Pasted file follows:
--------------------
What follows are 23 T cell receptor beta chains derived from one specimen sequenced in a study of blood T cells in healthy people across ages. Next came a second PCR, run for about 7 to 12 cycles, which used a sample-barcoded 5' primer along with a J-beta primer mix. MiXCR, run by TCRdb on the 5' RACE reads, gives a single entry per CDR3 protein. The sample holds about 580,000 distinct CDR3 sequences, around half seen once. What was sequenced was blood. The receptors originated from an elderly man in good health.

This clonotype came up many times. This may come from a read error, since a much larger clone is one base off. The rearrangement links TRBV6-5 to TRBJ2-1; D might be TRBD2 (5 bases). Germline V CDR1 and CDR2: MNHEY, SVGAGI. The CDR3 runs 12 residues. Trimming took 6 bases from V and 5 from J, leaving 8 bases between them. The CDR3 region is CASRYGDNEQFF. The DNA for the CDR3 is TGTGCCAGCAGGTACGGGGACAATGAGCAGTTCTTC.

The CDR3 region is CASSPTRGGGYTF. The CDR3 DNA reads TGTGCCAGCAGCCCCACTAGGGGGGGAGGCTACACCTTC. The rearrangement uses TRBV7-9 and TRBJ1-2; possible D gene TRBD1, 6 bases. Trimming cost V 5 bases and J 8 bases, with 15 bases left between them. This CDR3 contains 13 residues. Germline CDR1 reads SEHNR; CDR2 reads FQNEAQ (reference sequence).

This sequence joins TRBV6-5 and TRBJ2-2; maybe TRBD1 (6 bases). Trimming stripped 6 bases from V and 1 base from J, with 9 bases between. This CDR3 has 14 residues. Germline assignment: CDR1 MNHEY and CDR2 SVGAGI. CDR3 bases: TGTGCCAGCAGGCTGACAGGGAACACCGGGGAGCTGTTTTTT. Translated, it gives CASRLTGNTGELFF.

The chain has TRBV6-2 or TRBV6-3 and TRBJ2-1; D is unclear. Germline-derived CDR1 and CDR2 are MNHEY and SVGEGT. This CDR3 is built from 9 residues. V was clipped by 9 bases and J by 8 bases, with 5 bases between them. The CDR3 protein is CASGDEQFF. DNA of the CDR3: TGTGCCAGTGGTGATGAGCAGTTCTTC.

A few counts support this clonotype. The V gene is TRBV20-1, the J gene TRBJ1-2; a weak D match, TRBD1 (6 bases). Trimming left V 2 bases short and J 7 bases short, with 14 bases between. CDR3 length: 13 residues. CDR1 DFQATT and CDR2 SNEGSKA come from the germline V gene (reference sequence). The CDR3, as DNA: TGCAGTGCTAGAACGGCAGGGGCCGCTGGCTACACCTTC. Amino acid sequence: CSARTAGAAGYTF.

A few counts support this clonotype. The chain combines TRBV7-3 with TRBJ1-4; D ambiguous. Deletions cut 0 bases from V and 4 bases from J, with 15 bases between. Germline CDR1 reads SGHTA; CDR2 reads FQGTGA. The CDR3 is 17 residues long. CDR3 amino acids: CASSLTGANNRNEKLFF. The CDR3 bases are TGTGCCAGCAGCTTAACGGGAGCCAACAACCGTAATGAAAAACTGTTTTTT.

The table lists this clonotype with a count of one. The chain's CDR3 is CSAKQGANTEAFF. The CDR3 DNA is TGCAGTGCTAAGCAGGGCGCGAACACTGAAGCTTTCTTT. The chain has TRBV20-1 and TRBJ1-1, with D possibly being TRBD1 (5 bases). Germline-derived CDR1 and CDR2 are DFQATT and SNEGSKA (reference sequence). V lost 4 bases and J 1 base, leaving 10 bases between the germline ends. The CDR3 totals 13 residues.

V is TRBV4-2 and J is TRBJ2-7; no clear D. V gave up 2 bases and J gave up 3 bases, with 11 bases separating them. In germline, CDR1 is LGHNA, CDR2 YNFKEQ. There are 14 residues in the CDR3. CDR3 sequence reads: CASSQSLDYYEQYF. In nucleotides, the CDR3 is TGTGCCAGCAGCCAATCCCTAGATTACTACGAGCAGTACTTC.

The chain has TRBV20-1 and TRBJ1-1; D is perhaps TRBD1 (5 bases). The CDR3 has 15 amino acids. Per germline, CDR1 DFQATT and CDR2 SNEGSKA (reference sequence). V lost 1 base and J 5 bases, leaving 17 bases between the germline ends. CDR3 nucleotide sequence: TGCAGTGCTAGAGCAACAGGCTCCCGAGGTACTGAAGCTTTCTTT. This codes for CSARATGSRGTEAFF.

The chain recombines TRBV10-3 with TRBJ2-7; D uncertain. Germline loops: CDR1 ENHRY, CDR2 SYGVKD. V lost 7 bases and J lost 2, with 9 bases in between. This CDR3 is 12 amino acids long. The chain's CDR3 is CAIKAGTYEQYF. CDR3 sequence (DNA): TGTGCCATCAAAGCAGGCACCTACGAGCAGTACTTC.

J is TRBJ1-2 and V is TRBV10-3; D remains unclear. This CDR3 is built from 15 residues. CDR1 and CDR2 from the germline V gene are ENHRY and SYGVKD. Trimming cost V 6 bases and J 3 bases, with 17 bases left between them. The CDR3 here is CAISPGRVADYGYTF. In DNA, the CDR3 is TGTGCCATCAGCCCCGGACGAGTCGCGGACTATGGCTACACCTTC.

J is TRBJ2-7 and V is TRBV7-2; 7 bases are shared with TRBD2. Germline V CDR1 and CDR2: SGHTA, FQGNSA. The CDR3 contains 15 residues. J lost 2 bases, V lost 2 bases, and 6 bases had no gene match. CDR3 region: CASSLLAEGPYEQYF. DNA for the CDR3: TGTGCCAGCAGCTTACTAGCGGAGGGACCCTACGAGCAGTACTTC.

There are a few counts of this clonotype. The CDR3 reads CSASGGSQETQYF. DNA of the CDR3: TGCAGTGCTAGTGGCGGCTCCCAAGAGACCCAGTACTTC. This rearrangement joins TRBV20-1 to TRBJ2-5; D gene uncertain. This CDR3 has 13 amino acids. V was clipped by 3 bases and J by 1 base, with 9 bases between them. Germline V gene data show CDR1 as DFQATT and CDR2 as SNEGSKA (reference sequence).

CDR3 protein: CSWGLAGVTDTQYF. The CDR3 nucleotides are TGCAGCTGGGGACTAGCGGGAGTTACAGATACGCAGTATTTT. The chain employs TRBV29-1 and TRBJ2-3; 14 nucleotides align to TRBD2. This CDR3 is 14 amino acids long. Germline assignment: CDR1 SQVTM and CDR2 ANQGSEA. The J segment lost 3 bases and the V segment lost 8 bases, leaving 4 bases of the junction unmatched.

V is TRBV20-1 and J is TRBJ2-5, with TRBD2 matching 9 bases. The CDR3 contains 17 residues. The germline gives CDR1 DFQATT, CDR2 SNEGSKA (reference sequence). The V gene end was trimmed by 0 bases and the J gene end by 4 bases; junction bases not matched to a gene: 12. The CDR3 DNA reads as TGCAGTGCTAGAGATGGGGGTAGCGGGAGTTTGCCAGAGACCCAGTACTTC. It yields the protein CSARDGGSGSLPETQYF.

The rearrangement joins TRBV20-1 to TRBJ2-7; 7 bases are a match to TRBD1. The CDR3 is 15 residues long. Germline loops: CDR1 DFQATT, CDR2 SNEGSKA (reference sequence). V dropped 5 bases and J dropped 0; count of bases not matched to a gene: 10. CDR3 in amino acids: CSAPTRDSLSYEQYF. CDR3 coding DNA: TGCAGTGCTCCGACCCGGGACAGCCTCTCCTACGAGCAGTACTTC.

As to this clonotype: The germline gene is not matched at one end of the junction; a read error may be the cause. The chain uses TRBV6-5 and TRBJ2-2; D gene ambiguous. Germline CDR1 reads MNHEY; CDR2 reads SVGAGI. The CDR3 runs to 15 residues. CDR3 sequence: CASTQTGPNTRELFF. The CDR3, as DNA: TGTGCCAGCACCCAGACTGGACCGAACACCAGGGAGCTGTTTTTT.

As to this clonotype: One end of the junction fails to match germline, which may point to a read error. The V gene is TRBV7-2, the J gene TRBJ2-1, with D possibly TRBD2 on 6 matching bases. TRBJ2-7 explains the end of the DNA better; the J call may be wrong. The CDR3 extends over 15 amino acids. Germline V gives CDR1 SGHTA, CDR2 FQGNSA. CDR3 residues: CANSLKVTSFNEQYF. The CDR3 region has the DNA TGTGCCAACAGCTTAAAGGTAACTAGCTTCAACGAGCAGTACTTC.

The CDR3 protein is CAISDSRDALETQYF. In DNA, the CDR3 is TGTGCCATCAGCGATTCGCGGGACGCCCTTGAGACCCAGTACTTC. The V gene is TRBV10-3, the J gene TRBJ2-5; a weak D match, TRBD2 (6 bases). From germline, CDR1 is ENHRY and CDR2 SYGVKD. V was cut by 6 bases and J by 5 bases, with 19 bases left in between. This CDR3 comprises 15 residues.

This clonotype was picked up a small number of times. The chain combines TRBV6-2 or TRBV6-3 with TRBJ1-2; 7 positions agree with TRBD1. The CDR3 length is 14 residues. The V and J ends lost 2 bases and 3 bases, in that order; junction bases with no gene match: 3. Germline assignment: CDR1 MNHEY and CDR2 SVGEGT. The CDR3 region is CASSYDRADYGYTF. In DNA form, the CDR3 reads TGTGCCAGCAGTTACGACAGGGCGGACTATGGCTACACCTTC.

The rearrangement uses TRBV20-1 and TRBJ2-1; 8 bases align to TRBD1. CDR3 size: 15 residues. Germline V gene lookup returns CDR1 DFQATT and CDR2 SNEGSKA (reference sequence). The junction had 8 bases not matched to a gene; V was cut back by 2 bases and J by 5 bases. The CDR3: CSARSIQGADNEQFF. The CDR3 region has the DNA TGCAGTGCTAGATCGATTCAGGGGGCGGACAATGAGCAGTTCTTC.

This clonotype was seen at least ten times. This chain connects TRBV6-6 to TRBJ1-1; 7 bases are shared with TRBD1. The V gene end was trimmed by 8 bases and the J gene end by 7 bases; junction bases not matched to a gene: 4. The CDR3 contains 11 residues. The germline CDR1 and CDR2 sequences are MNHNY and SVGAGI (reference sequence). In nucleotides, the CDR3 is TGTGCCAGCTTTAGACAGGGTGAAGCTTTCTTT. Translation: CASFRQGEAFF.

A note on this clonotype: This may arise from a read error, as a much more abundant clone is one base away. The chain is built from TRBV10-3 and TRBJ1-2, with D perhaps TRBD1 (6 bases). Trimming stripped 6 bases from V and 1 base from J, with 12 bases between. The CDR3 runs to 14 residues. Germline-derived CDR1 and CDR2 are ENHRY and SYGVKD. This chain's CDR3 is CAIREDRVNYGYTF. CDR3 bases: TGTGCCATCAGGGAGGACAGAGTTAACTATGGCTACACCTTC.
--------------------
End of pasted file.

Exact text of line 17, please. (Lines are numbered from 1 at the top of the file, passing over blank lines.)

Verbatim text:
The rearrangement joins TRBV20-1 to TRBJ2-7; 7 bases are a match to TRBD1. The CDR3 is 15 residues long. Germline loops: CDR1 DFQATT, CDR2 SNEGSKA (reference sequence). V dropped 5 bases and J dropped 0; count of bases not matched to a gene: 10. CDR3 in amino acids: CSAPTRDSLSYEQYF. CDR3 coding DNA: TGCAGTGCTCCGACCCGGGACAGCCTCTCCTACGAGCAGTACTTC.